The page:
If you have not used COMPASS in this way before then the Scout Association has produced a couple of handy guides, one for permit holder searches and one for assessor searches
Should you still be unable to find the type of permit holder / assessor you are looking for please Get in Touch with the activities team, who will be able to help you.
Nights away permit scheme
The Nights Away Permit (NAP) scheme is designed to provide adults in scouting the chance to acquire and improve relevant skills, providing reassurance to parents and carers of the young people taking part that those leading nights away events have demonstrated their competence to do so.
There are 4 different types of NAP available (indoor, campsite, greenfield and lightweight expedition). Full details of the scheme and how permits are assessed are explained here.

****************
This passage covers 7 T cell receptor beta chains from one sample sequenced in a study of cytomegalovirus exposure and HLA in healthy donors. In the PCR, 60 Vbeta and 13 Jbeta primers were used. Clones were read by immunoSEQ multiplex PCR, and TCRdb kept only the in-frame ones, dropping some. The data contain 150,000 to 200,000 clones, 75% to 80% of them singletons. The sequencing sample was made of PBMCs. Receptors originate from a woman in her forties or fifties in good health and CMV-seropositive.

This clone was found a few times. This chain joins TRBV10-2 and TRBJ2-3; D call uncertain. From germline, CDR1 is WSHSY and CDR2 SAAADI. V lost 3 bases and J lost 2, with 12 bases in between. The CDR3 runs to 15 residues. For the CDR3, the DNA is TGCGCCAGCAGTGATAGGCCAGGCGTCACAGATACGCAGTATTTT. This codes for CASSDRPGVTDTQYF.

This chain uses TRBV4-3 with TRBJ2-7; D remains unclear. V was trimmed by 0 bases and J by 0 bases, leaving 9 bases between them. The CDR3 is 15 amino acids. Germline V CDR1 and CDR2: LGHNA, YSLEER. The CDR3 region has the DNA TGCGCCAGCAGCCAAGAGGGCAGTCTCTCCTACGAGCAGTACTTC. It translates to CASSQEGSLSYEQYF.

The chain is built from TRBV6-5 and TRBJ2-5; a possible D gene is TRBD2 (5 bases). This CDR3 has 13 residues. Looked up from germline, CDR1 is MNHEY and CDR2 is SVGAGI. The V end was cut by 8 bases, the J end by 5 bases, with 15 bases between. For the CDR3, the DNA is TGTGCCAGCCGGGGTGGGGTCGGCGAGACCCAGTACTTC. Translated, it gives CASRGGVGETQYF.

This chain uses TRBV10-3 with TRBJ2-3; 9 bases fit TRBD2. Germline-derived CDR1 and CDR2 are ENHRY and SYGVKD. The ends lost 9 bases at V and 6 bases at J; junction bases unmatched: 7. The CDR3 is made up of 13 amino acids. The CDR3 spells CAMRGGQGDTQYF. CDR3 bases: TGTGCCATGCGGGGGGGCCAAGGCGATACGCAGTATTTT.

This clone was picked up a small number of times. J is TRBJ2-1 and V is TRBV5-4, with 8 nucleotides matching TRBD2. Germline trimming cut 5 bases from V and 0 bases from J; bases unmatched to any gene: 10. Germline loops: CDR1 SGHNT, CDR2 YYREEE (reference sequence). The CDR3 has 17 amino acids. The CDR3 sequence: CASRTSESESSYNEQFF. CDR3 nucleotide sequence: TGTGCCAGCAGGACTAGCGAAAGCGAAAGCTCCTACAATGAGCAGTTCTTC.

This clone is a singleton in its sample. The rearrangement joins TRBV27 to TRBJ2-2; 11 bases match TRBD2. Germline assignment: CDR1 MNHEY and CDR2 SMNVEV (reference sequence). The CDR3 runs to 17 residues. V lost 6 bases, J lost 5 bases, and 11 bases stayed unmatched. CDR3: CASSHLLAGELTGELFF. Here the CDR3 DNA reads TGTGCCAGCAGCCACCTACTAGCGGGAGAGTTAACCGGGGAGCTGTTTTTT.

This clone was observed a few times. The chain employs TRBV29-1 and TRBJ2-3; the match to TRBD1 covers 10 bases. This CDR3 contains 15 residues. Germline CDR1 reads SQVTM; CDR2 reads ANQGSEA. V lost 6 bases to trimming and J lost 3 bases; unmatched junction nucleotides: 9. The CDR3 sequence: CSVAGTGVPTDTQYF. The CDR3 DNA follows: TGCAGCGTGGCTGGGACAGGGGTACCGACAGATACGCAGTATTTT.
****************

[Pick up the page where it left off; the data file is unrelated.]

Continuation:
To earn your first Nights Away Permit, or to renew an existing one, you will need to contact a Cambridgeshire Nights Away Advisor. This usually someone in your own District.
Once you have earned your Nights Away Permit you will need to submit a Nights Away Notification (NAN) form for each event. Any relevant Nights Away Permit holder can consider issuing a Nights Away Passport, to allow trusted and responsible Scouts or Explorer Scouts to lead a nights’ away event without an adult. Both forms are available towards the bottom of this linked page.
Nights Away FAQs and Notification Form
The Scouts have published answers to various questions that crop up during planning for a Nights Away event. Check them out here
Once you have earned your Nights Away Permit you will need to submit a Nights Away Notification (NAN) form at least 7 days before each event to obtain your District Commissioner’s (or their nominee’s) approval before the event goes ahead.
Ratios of adults to young people
This is one of the most common queries when planning some events and activities.
Young Leaders working with Beavers, Cubs or Scouts do not have to be counted in the ratios but neither can they be counted as an “adult”.
Take a look at this simple summary for more details